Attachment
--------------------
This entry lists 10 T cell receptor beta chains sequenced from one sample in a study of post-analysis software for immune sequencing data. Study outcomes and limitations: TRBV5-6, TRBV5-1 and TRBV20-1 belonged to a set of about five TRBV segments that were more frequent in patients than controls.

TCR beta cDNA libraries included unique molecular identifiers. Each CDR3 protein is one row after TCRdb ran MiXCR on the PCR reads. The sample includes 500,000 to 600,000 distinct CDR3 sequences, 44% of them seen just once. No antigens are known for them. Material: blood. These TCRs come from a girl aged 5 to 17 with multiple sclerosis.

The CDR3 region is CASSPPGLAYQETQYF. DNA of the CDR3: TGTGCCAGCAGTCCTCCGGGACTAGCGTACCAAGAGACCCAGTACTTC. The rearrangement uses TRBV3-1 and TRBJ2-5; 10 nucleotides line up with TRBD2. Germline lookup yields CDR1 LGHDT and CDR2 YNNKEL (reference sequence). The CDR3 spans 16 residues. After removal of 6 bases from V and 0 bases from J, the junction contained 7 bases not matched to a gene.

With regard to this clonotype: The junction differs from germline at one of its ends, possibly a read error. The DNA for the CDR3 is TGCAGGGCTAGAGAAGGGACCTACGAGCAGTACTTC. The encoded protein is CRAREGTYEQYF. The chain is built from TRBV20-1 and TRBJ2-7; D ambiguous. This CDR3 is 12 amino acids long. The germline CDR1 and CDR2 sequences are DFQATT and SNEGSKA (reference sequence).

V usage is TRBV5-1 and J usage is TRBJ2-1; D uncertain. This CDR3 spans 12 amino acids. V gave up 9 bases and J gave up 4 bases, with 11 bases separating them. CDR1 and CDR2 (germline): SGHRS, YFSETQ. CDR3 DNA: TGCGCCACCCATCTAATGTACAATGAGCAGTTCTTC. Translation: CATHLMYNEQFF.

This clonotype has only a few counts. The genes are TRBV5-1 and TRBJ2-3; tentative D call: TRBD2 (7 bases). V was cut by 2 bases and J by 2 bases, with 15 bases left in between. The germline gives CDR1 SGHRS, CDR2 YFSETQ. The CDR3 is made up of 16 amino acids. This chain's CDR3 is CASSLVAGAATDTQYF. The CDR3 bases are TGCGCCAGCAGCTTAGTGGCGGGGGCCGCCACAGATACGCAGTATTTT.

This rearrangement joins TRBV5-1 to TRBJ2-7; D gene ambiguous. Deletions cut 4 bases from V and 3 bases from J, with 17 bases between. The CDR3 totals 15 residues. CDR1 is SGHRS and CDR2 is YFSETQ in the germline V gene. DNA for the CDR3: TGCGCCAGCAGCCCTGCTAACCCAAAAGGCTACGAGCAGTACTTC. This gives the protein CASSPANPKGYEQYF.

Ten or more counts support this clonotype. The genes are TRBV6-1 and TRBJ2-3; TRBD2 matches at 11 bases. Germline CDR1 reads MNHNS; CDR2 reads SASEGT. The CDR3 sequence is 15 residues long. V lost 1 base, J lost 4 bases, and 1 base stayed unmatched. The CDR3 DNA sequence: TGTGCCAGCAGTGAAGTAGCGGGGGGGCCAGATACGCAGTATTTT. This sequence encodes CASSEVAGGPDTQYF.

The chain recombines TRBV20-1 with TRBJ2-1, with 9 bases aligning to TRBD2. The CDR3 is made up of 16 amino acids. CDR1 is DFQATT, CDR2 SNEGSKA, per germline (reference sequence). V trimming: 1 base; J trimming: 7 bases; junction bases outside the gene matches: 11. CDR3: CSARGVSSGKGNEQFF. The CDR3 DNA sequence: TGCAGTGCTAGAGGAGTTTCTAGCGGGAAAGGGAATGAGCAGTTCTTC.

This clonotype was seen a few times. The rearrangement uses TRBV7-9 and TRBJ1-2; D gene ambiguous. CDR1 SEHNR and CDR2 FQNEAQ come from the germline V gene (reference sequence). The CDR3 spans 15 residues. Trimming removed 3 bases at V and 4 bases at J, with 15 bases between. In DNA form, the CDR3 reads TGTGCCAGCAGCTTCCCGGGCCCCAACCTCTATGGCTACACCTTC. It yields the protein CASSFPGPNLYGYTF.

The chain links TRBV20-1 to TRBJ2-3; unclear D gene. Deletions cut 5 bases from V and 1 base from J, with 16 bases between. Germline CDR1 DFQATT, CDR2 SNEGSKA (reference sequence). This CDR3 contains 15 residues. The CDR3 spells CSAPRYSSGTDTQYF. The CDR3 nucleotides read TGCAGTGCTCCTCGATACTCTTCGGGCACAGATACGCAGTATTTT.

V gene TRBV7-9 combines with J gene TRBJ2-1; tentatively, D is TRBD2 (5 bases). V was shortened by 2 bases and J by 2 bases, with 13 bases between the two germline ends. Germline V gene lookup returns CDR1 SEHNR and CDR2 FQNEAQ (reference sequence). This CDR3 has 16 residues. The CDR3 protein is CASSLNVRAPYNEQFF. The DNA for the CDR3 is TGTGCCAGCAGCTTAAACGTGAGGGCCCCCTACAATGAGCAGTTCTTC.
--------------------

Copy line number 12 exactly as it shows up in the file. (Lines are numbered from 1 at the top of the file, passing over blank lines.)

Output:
V gene TRBV7-9 combines with J gene TRBJ2-1; tentatively, D is TRBD2 (5 bases). V was shortened by 2 bases and J by 2 bases, with 13 bases between the two germline ends. Germline V gene lookup returns CDR1 SEHNR and CDR2 FQNEAQ (reference sequence). This CDR3 has 16 residues. The CDR3 protein is CASSLNVRAPYNEQFF. The DNA for the CDR3 is TGTGCCAGCAGCTTAAACGTGAGGGCCCCCTACAATGAGCAGTTCTTC.